Jōi-uchi: Hairyō tsuma shimatsu | 上意討ち 拝領 始末 | Samurai Rebellion [1967]

5/10 | 14.May.12
Jōi-uchi: Hairyō tsuma shimatsu | 上意討ち 拝領 始末 | Samurai Rebellion

DIRECTOR: Masaki Kobayashi | WRITERS: Shinobu Hashimoto, Yasuhiko Takiguchi | CAST: Toshirô Mifune, Yôko Tsukasa, Gô Katô, Tatsuyoshi Ehara, Etsuko Ichihara, Isao Yamagata, Tatsuya Nakadai, Michiko Otsuka | Japan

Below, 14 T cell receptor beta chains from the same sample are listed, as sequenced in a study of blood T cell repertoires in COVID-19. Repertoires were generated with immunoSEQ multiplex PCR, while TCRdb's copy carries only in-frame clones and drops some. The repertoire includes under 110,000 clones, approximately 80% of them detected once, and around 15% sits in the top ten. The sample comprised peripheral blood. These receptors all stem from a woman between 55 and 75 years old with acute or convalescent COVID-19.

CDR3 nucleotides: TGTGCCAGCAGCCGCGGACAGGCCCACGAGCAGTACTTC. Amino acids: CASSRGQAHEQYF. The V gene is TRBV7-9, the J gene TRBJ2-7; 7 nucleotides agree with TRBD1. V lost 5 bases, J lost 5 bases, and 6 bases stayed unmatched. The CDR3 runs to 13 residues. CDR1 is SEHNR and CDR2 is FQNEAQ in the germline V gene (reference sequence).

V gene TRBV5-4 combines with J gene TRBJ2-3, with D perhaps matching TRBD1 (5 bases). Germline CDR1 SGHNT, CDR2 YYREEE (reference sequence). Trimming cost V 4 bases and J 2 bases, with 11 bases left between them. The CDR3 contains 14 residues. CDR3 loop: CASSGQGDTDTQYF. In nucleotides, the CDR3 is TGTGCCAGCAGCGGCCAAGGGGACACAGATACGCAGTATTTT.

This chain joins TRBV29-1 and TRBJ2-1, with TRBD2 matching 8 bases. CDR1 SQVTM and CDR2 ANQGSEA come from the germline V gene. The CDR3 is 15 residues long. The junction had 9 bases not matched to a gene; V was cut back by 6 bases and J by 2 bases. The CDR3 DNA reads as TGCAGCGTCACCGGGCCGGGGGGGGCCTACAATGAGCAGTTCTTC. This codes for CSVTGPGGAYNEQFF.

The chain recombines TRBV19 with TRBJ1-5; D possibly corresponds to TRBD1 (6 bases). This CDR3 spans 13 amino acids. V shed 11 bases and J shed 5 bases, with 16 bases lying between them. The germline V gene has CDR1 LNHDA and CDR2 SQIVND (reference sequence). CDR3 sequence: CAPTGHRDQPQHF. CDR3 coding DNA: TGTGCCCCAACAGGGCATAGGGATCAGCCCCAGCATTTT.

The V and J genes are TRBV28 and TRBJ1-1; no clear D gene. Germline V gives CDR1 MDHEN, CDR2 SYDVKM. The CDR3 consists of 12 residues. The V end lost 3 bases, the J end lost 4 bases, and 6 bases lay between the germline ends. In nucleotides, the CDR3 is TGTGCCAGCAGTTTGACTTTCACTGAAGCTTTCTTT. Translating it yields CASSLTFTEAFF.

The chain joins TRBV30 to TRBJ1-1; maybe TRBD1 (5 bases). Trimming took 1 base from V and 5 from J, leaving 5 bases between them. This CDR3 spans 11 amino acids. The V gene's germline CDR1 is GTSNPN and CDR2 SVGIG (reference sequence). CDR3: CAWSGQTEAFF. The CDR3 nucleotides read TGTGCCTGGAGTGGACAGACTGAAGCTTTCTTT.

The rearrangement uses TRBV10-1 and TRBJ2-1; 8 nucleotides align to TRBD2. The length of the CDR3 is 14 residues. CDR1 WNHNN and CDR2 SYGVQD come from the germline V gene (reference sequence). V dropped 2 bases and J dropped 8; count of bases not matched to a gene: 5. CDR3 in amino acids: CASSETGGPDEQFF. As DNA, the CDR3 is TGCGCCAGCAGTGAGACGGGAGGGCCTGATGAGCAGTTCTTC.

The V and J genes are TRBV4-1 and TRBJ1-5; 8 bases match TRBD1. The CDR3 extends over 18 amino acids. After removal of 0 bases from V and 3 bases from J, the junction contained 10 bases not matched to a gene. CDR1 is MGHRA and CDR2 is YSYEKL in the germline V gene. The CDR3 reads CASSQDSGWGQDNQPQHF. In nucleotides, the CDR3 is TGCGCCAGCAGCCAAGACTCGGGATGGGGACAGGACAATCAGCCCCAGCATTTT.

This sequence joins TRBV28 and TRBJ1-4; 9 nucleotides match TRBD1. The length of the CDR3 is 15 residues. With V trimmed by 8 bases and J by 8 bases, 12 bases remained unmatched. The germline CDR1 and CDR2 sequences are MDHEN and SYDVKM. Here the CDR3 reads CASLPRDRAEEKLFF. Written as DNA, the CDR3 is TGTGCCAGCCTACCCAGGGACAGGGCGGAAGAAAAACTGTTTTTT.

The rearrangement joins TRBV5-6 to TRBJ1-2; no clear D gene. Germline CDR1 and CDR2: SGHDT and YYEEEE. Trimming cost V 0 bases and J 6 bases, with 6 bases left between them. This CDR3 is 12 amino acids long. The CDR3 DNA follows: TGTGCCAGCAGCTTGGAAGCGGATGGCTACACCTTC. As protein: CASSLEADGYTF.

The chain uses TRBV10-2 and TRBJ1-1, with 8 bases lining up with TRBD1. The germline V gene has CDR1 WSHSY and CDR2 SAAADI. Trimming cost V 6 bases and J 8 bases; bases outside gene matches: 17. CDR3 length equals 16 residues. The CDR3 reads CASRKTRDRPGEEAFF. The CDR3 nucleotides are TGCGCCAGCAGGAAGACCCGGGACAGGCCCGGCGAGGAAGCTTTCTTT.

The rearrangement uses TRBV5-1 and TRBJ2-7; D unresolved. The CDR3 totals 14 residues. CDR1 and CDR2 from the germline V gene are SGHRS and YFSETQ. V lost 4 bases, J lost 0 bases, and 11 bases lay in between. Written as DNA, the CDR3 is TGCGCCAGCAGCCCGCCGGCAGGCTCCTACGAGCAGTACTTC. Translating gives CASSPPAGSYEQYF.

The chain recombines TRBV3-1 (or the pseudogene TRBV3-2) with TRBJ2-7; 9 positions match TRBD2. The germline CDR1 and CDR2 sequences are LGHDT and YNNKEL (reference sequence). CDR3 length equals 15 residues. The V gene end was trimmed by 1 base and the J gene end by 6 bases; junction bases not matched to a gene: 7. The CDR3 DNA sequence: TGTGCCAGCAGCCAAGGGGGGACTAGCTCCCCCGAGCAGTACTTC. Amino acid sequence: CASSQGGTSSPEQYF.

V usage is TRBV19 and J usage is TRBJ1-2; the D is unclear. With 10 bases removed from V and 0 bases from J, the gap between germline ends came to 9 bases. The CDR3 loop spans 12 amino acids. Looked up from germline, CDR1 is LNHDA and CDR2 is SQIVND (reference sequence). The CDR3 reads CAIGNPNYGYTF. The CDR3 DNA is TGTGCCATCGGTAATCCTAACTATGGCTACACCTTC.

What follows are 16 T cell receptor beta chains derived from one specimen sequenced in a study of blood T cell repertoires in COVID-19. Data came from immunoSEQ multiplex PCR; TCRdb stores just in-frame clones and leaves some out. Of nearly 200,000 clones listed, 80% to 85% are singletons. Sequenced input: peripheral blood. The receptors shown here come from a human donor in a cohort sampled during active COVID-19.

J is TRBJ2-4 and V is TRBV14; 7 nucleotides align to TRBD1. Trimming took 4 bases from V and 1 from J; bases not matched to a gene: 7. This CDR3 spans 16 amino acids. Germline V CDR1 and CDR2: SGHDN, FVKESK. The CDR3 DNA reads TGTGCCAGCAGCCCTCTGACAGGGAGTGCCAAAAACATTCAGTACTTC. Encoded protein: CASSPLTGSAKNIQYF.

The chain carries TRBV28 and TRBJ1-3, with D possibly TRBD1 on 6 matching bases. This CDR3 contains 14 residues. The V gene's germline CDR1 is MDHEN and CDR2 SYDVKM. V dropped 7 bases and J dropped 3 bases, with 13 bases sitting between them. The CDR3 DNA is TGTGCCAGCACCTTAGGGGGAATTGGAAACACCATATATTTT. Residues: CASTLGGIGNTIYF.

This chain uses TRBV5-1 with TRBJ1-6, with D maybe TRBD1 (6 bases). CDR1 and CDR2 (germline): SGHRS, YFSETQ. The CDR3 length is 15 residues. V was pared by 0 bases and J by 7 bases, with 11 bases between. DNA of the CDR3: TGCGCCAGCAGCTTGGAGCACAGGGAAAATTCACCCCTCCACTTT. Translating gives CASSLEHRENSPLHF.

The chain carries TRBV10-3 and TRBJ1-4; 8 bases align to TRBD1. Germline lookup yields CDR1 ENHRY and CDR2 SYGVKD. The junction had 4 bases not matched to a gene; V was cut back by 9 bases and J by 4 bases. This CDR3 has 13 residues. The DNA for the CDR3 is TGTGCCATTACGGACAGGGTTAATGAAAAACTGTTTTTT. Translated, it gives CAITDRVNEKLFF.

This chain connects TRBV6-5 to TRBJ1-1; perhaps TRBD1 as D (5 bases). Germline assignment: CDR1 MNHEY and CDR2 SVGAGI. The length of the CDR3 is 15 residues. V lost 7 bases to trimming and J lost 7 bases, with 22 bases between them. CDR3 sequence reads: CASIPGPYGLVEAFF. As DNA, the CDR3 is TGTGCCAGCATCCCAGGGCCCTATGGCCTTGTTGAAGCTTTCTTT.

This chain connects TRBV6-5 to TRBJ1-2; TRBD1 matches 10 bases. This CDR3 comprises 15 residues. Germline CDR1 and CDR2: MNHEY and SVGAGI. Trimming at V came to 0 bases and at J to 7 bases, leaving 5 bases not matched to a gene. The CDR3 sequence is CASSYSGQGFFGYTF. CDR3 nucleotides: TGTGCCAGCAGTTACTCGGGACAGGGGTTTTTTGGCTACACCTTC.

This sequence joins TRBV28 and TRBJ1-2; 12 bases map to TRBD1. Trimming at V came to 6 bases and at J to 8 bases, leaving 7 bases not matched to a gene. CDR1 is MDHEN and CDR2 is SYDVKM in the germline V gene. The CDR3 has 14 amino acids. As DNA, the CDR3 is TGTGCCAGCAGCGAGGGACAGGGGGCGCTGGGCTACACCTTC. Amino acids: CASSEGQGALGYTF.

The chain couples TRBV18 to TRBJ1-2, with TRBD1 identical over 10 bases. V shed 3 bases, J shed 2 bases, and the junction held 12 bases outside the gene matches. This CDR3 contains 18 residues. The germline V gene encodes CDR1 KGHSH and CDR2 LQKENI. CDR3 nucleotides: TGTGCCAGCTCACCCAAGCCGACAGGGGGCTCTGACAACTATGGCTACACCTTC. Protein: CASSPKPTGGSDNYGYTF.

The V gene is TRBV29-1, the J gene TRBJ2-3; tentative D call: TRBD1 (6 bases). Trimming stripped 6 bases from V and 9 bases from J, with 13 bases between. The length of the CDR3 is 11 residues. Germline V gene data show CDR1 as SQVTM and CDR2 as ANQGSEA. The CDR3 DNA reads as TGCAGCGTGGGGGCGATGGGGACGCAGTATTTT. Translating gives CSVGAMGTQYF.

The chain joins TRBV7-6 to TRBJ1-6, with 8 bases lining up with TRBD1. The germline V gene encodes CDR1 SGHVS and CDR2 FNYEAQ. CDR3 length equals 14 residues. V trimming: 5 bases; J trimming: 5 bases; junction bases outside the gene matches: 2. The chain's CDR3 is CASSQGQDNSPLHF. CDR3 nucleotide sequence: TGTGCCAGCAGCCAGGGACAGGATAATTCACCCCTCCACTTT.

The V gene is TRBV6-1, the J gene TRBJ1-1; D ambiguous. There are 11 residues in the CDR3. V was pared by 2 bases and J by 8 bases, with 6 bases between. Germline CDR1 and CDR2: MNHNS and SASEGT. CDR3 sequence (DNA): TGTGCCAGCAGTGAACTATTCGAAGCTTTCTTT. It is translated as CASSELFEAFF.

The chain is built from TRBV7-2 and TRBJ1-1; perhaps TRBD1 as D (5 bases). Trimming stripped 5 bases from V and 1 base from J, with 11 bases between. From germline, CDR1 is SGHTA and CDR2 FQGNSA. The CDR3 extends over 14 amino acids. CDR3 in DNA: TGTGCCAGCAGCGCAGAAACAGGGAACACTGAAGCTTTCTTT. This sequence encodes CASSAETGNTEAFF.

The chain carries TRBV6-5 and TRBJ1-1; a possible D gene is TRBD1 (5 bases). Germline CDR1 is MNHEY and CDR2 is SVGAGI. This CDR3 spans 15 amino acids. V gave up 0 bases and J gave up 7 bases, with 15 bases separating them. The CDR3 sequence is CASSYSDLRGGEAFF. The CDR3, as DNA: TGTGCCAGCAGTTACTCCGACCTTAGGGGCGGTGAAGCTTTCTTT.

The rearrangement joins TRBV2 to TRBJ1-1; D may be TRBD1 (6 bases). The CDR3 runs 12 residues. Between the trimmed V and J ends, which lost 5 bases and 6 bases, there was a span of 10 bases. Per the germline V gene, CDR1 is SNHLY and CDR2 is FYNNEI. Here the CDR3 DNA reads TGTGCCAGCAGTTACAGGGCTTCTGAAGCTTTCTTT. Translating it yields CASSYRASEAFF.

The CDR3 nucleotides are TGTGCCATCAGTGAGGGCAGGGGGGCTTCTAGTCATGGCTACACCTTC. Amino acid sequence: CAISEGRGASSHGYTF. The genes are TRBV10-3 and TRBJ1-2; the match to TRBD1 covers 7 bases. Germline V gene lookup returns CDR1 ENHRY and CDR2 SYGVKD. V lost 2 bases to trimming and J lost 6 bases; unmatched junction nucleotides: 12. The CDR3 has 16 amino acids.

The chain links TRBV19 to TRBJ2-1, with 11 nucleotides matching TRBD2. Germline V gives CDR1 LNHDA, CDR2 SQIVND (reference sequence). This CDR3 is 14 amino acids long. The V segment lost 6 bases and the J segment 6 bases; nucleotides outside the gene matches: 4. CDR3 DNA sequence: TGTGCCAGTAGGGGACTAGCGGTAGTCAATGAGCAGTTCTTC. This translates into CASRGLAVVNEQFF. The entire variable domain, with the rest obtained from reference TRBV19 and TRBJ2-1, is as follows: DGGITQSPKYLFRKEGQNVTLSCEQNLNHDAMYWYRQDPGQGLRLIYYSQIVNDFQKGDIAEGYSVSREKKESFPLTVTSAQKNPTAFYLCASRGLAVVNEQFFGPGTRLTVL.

The basic plot outline of Samurai Rebellion could make for a fascinating study of familial and social bonds, of the various forms marriage can take, of loyalty, of the assertion of personal integrity and dignity against those who assert control over the individual, of all sorts of things. It’s a pity Masaki Kobayashi didn’t make that film. What we have instead is a sloppily directed sequence of scenes in which characters ask and answer the same questions with no variation or evolution over and over again climaxing in several sword fights that are so badly edited that it looks like we’re watching rejected outtakes. (In one swordfight you can see the actors hesitating at a couple of points as if waiting for Kobayashi to shout “And…action!”) The acting is passable, with Yôko Tsukasa looking at least twice the age of the character she’s playing; only Michiko Otsuka shines in this company as an ill-tempered, manipulative, social-climbing bitch. The movie’s emphasis on the transformative power of TRUE LOVE strikes me as a bizarre gumdrops and lollipops Western import, and the ending is hokey schmaltz, but that sentimentality was in keeping with that lerv thang. I give it some bonus credit for the very occasional interesting visual composition, the basic plot, and Michiko Otsuka’s performance. Roger Ebert loves the movie and of course it’s in IMDb’s Top 250.

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